Despite this, Saudi rulers quietly cooperated with the recent U.S. invasion of Iraq, allowing U.S. warplanes to attack Iraqi forces from bases in the kingdom. They did so even though they, and most of the Saudi public, opposed the war.
But outside the royal family and a small elite educated in the United States and Europe, Saudi society seethes with anti-Western rage. Much of it is directed at the presence of American forces in the country. As the suicide attacks Monday showed, Saudi extremists were not appeased by the recent announcement by Defense Secretary Donald H. Rumsfeld that the United States would be withdrawing 5,000 troops from the country.
This resentment has been encouraged by a rigid Muslim religious hierarchy that is given broad latitude to enforce controls over dress and a wide range of public conduct. The Western enclaves that were struck by the suicide bombers this week - gated communities where women need not wear veils and where the usual Saudi rules are relaxed - exposed this dichotomy.
Fueling anti-Western attitudes in the broader population has been what Saudis and most of the Arab world see as the United States' one-sided stance in favor of Israel in its conflict with the Palestinians.
One of the targets of the attacks Monday was a symbol of the delicate balancing act performed by the Saudi monarchy: a housing complex used by personnel of an American company under contract to the Saudi National Guard, a domestic security organization commanded by Crown Prince Abdullah.
For years, critics charge, Saudi authorities turned a blind eye to financial support for anti-Western extremists, allowing money to flow through Muslim charities to terrorist groups, as long as those groups launched no attacks inside the kingdom.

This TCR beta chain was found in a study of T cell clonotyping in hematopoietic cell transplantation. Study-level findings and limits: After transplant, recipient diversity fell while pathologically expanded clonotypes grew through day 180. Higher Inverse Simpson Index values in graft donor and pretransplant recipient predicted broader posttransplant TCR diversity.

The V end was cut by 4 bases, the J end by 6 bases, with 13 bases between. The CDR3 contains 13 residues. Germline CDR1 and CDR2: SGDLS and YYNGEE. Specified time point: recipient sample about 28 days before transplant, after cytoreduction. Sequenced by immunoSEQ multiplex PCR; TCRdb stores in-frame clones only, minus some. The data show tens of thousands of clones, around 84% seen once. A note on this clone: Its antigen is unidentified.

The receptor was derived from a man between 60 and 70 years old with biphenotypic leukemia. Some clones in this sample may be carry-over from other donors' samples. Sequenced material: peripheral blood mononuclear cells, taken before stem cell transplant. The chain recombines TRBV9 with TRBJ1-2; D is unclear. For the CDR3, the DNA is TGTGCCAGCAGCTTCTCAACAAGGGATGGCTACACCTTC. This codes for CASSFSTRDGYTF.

They also resisted U.S. efforts to investigate terrorist groups inside Saudi Arabia, drawing criticism from the FBI. For their part, the Saudis viewed the FBI as heavy-handed.
This Saudi attitude shifted after the shock of the Sept. 11 attacks, in which 15 out of 19 hijackers turned out to be Saudi citizens. The attacks, which were condemned by the Saudi leadership and senior religious and legal figures in the kingdom, forced the government to recognize that its failure to track young extremists had aided international terrorism.
More than a year later, the Saudis were embarrassed anew by disclosures that checks sent by Prince Bandar's wife to help a fellow Saudi women pay for medical aid had been diverted to the family of one of the Sept. 11 terrorists.
Still, the changes in the Saudi approach to terrorism were illustrated May 6, when Saudi authorities raided a house in Riyadh used by what might have been the terror cell that committed Monday's car bombings. In an unusual move, the Saudi government publicly identified the cell members who had escaped and asked for help in tracking them.